MoU between the Care Quality Commission (CQC) and HSE
- Open Government Status
- Fully Open
- Publication date
- Review date
- Guidance owner
- Health and Social Care Services Team, Public Services Sector, Operational Strategy, Engagement and Policy Directorate
- Target Audience
All Field Operations Directorate (FOD) operational staff (e.g. inspectors, occupational health inspectors, administration staff), the Concerns and Advice Team, LA Environmental Health Officers in England, and HSE’s Duty Officers
This guidance explains the arrangements for implementing the memorandum of understanding (MoU) between the CQC and HSE. The Local Government Association (LGA) has chosen to express their commitment to this MoU as support, rather than formally sign it. This does not change its approach or individual commitment though. There are a number of significant changes to the revised MoU. It applies to healthcare and adult social care in England only. It originally came into effect from 1st April 2015 to reflect CQC’s enforcement powers.
The MoU outlines the
- respective responsibilities of CQC, HSE and LAs when dealing with health and safety incidents in the healthcare and adult social care sectors in England (paragraphs 5 – 8 and Annex A);
- types of incidents where more specific and exceptional criteria may apply (paragraph 14 and Annex B);
- principles and mechanism for information sharing (Annex C).
- operational working arrangements (Annex D)
Action - In England only
- All relevant FOD operational staff and LA inspectors should become familiar with the MoU and implement it when dealing with healthcare and adult social care providers/organisations.
- CQC legislation is not retrospective. There may be rare occasions when HSE/LA are notified of a historical patient/service user safety incident occurring prior to the 1st April 2015. These should be considered in line with the relevant policies in place at that time.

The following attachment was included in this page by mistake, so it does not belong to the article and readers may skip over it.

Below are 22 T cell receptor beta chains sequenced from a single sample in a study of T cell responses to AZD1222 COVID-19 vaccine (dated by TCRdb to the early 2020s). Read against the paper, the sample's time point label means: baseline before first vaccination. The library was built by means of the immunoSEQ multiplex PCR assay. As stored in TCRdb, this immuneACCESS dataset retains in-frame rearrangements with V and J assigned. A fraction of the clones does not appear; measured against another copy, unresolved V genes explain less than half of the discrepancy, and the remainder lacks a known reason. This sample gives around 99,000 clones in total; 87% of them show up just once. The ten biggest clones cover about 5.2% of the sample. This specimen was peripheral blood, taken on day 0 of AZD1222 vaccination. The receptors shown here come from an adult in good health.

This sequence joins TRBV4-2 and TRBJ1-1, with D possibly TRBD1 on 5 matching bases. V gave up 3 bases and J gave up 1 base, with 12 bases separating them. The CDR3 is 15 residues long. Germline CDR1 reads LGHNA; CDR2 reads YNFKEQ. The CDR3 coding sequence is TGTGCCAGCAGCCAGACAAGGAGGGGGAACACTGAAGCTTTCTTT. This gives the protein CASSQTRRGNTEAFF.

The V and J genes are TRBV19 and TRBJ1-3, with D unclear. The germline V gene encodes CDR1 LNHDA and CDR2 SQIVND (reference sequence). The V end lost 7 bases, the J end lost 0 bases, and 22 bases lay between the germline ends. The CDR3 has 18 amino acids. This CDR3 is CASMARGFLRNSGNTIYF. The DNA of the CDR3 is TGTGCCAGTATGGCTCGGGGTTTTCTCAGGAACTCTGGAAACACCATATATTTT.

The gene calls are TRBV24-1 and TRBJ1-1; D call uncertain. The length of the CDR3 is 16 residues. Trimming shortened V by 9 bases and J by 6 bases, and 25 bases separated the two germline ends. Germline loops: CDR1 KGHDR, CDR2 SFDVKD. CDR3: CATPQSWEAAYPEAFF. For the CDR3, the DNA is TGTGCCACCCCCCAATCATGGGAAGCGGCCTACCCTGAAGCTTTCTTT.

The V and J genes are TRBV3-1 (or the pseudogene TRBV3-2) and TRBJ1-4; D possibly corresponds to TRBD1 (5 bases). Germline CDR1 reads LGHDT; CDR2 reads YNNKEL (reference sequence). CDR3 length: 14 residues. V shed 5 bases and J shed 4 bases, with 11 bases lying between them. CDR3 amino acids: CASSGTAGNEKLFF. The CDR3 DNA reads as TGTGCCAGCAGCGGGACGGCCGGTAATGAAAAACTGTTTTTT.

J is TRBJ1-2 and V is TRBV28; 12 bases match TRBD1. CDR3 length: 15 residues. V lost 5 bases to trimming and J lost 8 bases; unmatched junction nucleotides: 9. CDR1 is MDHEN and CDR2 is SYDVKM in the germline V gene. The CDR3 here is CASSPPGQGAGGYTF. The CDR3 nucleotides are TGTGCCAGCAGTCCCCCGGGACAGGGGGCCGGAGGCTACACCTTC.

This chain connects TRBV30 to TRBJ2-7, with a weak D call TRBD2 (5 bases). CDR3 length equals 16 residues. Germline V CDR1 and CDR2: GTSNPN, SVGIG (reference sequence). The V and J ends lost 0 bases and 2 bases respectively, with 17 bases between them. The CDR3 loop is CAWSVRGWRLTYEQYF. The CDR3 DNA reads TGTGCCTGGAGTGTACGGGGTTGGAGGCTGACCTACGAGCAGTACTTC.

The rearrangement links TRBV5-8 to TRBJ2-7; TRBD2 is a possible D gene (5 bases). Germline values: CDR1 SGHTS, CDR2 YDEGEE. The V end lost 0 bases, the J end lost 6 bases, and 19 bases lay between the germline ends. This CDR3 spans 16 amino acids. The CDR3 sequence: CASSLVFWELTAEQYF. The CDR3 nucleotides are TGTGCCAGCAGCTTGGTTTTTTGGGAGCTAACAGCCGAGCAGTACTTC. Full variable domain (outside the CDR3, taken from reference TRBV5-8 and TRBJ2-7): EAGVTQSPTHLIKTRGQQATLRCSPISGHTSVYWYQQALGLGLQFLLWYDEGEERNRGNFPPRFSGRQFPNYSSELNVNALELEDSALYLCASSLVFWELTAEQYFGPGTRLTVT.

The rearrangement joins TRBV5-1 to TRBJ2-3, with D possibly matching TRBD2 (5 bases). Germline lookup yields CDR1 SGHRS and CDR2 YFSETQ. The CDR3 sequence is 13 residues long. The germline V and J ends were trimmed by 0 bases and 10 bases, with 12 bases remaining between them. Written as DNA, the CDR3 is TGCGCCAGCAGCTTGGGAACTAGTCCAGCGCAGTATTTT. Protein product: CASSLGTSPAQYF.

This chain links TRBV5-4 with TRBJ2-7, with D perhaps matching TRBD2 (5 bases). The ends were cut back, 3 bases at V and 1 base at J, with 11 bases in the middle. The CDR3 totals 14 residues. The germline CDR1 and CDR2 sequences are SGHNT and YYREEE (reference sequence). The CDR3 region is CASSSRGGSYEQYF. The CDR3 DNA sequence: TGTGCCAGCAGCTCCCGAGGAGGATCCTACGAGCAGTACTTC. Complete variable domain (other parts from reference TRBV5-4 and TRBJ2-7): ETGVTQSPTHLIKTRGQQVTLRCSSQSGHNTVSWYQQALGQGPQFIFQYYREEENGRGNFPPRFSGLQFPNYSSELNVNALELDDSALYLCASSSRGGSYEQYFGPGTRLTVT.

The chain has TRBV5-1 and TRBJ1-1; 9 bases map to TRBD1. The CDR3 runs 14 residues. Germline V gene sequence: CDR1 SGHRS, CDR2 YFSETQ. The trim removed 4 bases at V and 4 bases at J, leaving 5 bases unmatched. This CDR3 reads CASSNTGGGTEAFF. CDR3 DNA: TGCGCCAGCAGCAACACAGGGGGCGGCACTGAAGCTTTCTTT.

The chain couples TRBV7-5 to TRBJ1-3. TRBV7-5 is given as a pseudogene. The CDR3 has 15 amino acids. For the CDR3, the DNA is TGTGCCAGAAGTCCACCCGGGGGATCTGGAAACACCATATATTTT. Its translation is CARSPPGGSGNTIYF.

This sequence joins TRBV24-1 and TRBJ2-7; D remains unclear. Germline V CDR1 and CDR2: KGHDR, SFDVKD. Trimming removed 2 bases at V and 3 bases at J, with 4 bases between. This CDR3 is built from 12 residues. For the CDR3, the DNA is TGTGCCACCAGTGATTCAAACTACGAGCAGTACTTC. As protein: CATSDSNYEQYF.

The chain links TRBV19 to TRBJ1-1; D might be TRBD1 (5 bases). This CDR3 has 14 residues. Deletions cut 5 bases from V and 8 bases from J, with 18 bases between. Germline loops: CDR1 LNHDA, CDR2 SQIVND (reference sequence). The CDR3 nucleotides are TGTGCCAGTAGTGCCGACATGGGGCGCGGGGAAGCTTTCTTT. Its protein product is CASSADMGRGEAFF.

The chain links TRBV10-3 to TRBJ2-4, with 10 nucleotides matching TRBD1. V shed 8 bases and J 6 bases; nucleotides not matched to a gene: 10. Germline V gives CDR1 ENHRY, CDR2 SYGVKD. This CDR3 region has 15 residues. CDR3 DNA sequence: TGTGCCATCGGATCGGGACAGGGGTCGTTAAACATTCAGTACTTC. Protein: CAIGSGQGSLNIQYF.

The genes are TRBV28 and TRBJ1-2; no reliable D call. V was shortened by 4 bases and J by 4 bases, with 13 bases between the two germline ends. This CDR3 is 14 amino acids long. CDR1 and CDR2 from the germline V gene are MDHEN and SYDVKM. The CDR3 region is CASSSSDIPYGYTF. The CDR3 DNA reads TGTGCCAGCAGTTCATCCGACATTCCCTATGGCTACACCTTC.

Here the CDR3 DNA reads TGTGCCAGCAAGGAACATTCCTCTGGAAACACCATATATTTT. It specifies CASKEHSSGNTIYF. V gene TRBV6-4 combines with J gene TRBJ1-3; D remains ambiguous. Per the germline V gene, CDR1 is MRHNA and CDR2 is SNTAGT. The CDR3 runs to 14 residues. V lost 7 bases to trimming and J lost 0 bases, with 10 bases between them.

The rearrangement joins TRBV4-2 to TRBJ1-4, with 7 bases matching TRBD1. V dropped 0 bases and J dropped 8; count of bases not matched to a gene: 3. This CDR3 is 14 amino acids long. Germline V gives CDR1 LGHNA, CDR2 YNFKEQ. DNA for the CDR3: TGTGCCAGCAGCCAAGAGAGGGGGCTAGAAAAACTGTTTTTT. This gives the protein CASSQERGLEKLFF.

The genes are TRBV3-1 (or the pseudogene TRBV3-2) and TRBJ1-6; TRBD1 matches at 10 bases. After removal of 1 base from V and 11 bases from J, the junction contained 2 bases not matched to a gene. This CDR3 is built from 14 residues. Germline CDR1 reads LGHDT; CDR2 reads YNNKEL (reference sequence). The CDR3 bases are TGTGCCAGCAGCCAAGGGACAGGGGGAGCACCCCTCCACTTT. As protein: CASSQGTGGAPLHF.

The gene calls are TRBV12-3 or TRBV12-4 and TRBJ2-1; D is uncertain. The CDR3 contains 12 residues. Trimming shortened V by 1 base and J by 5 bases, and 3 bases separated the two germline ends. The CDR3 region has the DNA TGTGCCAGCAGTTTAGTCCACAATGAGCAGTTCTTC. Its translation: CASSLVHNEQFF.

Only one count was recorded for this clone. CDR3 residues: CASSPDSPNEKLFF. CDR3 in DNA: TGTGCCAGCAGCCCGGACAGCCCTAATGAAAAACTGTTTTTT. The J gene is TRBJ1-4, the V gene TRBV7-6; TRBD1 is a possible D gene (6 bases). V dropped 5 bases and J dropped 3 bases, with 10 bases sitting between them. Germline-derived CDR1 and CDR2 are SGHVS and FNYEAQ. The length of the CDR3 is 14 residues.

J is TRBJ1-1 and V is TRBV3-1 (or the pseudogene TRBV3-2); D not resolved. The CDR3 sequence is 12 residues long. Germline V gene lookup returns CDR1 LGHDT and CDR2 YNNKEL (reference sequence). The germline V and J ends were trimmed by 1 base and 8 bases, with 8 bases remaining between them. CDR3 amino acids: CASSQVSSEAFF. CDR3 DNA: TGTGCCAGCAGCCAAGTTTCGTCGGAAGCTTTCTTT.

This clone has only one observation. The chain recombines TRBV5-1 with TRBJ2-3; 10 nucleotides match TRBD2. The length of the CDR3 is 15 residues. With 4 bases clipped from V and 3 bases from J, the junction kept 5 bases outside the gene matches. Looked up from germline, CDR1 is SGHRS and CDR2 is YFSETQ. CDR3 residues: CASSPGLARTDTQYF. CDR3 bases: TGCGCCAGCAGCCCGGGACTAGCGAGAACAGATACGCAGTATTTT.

Referral of incidents and concerns to CQC
- All RIDDORs and details of any other health and safety incidents related to patient or service user harm that are received in HSE/LA offices, should be forwarded by staff in those local HSE/LA offices to CQC by email. It should be security marked as ‘official sensitive’.
- Very occasionally, LAs have not been able to use this route due to local IT policies. LAs may wish to send RIDDORs etc. to CQC via a Secure File Transfer Procedure (Secure FTP) instead. Some LAs may already have such arrangements in place. Those LAs wishing to use this method should email CQC service provider Atos requesting that a Secure FTP account be created for the CQC email address [email protected].
- If staff are unsure, they should speak to their Principal Inspector or LA equivalent.
- The Concerns and Advice Team (CAT) may be contacted by external notifiers in relation to patient/service user safety issues. Where CQC are the appropriate enforcement body in accordance with the MoU, notifiers should be asked to directly contact CQC’s National Customer Service Centre . The telephone number is 03000 616161. CAT may seek further advice from the Sector.